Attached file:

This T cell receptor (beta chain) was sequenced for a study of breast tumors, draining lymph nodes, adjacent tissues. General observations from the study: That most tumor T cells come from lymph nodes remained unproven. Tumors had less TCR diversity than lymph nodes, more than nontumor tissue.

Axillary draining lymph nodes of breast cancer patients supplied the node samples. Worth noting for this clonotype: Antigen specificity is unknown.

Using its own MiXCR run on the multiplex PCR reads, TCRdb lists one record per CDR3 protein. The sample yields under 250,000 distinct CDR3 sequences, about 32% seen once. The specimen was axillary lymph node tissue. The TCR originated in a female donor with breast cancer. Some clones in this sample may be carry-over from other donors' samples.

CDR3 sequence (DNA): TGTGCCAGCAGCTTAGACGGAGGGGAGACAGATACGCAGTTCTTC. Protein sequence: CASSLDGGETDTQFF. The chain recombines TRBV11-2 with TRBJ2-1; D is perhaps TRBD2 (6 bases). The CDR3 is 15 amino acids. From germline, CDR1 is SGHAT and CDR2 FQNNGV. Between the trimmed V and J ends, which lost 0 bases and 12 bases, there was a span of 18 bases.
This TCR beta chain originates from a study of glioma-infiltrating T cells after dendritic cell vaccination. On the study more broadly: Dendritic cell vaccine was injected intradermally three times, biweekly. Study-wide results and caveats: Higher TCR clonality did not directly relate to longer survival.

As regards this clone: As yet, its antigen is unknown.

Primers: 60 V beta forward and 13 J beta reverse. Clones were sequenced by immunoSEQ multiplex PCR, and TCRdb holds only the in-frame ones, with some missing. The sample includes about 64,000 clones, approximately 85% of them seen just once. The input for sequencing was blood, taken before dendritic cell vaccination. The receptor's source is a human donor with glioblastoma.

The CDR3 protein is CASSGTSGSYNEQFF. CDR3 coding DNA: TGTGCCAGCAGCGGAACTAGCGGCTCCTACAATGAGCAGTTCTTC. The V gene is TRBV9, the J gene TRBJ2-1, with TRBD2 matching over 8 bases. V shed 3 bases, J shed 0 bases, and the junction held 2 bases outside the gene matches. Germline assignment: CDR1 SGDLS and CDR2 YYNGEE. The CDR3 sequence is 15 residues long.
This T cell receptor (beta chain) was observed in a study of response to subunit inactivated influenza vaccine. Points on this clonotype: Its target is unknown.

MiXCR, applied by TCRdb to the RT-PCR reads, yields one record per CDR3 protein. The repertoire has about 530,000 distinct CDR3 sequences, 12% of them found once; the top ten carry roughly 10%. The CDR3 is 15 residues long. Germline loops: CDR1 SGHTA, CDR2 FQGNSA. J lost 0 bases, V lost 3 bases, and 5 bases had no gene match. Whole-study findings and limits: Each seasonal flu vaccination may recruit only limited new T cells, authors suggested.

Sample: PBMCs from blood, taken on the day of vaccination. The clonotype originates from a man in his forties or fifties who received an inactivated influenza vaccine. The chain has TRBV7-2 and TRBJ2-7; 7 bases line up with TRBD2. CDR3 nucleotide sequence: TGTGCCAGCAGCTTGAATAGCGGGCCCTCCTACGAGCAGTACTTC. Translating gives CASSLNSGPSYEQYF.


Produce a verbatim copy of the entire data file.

This T cell receptor (beta chain) was sequenced for a study of breast tumors, draining lymph nodes, adjacent tissues. General observations from the study: That most tumor T cells come from lymph nodes remained unproven. Tumors had less TCR diversity than lymph nodes, more than nontumor tissue.

Axillary draining lymph nodes of breast cancer patients supplied the node samples. Worth noting for this clonotype: Antigen specificity is unknown.

Using its own MiXCR run on the multiplex PCR reads, TCRdb lists one record per CDR3 protein. The sample yields under 250,000 distinct CDR3 sequences, about 32% seen once. The specimen was axillary lymph node tissue. The TCR originated in a female donor with breast cancer. Some clones in this sample may be carry-over from other donors' samples.

CDR3 sequence (DNA): TGTGCCAGCAGCTTAGACGGAGGGGAGACAGATACGCAGTTCTTC. Protein sequence: CASSLDGGETDTQFF. The chain recombines TRBV11-2 with TRBJ2-1; D is perhaps TRBD2 (6 bases). The CDR3 is 15 amino acids. From germline, CDR1 is SGHAT and CDR2 FQNNGV. Between the trimmed V and J ends, which lost 0 bases and 12 bases, there was a span of 18 bases.
This TCR beta chain originates from a study of glioma-infiltrating T cells after dendritic cell vaccination. On the study more broadly: Dendritic cell vaccine was injected intradermally three times, biweekly. Study-wide results and caveats: Higher TCR clonality did not directly relate to longer survival.

As regards this clone: As yet, its antigen is unknown.

Primers: 60 V beta forward and 13 J beta reverse. Clones were sequenced by immunoSEQ multiplex PCR, and TCRdb holds only the in-frame ones, with some missing. The sample includes about 64,000 clones, approximately 85% of them seen just once. The input for sequencing was blood, taken before dendritic cell vaccination. The receptor's source is a human donor with glioblastoma.

The CDR3 protein is CASSGTSGSYNEQFF. CDR3 coding DNA: TGTGCCAGCAGCGGAACTAGCGGCTCCTACAATGAGCAGTTCTTC. The V gene is TRBV9, the J gene TRBJ2-1, with TRBD2 matching over 8 bases. V shed 3 bases, J shed 0 bases, and the junction held 2 bases outside the gene matches. Germline assignment: CDR1 SGDLS and CDR2 YYNGEE. The CDR3 sequence is 15 residues long.
This T cell receptor (beta chain) was observed in a study of response to subunit inactivated influenza vaccine. Points on this clonotype: Its target is unknown.

MiXCR, applied by TCRdb to the RT-PCR reads, yields one record per CDR3 protein. The repertoire has about 530,000 distinct CDR3 sequences, 12% of them found once; the top ten carry roughly 10%. The CDR3 is 15 residues long. Germline loops: CDR1 SGHTA, CDR2 FQGNSA. J lost 0 bases, V lost 3 bases, and 5 bases had no gene match. Whole-study findings and limits: Each seasonal flu vaccination may recruit only limited new T cells, authors suggested.

Sample: PBMCs from blood, taken on the day of vaccination. The clonotype originates from a man in his forties or fifties who received an inactivated influenza vaccine. The chain has TRBV7-2 and TRBJ2-7; 7 bases line up with TRBD2. CDR3 nucleotide sequence: TGTGCCAGCAGCTTGAATAGCGGGCCCTCCTACGAGCAGTACTTC. Translating gives CASSLNSGPSYEQYF.